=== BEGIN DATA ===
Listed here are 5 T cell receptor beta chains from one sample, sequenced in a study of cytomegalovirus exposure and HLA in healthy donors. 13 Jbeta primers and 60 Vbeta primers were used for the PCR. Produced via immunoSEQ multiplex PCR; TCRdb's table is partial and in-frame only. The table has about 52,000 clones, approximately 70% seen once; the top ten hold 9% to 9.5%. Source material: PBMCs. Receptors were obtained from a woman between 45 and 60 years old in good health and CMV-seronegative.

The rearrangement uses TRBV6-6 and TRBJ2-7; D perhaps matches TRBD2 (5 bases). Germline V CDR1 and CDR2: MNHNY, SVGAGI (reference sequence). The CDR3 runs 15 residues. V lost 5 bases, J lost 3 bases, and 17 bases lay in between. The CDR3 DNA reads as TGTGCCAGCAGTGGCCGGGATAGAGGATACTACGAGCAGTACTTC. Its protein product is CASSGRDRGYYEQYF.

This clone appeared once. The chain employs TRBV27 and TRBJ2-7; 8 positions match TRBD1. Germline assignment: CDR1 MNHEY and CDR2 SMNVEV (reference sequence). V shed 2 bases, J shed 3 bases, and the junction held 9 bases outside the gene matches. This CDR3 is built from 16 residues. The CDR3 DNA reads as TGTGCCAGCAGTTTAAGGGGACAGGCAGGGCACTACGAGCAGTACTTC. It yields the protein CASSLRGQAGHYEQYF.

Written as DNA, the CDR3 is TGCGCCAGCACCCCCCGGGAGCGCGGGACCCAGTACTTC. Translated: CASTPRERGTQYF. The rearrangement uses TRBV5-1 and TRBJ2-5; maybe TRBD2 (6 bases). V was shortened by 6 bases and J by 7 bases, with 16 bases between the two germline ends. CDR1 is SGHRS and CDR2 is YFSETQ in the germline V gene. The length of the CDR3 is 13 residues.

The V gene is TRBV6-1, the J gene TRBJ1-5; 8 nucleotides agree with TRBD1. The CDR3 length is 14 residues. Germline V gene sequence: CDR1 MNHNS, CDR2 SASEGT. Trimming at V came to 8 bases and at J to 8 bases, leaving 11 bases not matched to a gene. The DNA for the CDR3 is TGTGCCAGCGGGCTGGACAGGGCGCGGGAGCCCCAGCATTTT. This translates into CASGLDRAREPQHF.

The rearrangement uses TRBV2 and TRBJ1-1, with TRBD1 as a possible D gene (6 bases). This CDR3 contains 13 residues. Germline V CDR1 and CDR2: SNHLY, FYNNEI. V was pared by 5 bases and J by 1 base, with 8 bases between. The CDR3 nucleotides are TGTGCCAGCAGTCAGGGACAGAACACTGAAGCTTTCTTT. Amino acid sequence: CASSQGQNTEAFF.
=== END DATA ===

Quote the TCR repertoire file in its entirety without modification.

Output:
Listed here are 5 T cell receptor beta chains from one sample, sequenced in a study of cytomegalovirus exposure and HLA in healthy donors. 13 Jbeta primers and 60 Vbeta primers were used for the PCR. Produced via immunoSEQ multiplex PCR; TCRdb's table is partial and in-frame only. The table has about 52,000 clones, approximately 70% seen once; the top ten hold 9% to 9.5%. Source material: PBMCs. Receptors were obtained from a woman between 45 and 60 years old in good health and CMV-seronegative.

The rearrangement uses TRBV6-6 and TRBJ2-7; D perhaps matches TRBD2 (5 bases). Germline V CDR1 and CDR2: MNHNY, SVGAGI (reference sequence). The CDR3 runs 15 residues. V lost 5 bases, J lost 3 bases, and 17 bases lay in between. The CDR3 DNA reads as TGTGCCAGCAGTGGCCGGGATAGAGGATACTACGAGCAGTACTTC. Its protein product is CASSGRDRGYYEQYF.

This clone appeared once. The chain employs TRBV27 and TRBJ2-7; 8 positions match TRBD1. Germline assignment: CDR1 MNHEY and CDR2 SMNVEV (reference sequence). V shed 2 bases, J shed 3 bases, and the junction held 9 bases outside the gene matches. This CDR3 is built from 16 residues. The CDR3 DNA reads as TGTGCCAGCAGTTTAAGGGGACAGGCAGGGCACTACGAGCAGTACTTC. It yields the protein CASSLRGQAGHYEQYF.

Written as DNA, the CDR3 is TGCGCCAGCACCCCCCGGGAGCGCGGGACCCAGTACTTC. Translated: CASTPRERGTQYF. The rearrangement uses TRBV5-1 and TRBJ2-5; maybe TRBD2 (6 bases). V was shortened by 6 bases and J by 7 bases, with 16 bases between the two germline ends. CDR1 is SGHRS and CDR2 is YFSETQ in the germline V gene. The length of the CDR3 is 13 residues.

The V gene is TRBV6-1, the J gene TRBJ1-5; 8 nucleotides agree with TRBD1. The CDR3 length is 14 residues. Germline V gene sequence: CDR1 MNHNS, CDR2 SASEGT. Trimming at V came to 8 bases and at J to 8 bases, leaving 11 bases not matched to a gene. The DNA for the CDR3 is TGTGCCAGCGGGCTGGACAGGGCGCGGGAGCCCCAGCATTTT. This translates into CASGLDRAREPQHF.

The rearrangement uses TRBV2 and TRBJ1-1, with TRBD1 as a possible D gene (6 bases). This CDR3 contains 13 residues. Germline V CDR1 and CDR2: SNHLY, FYNNEI. V was pared by 5 bases and J by 1 base, with 8 bases between. The CDR3 nucleotides are TGTGCCAGCAGTCAGGGACAGAACACTGAAGCTTTCTTT. Amino acid sequence: CASSQGQNTEAFF.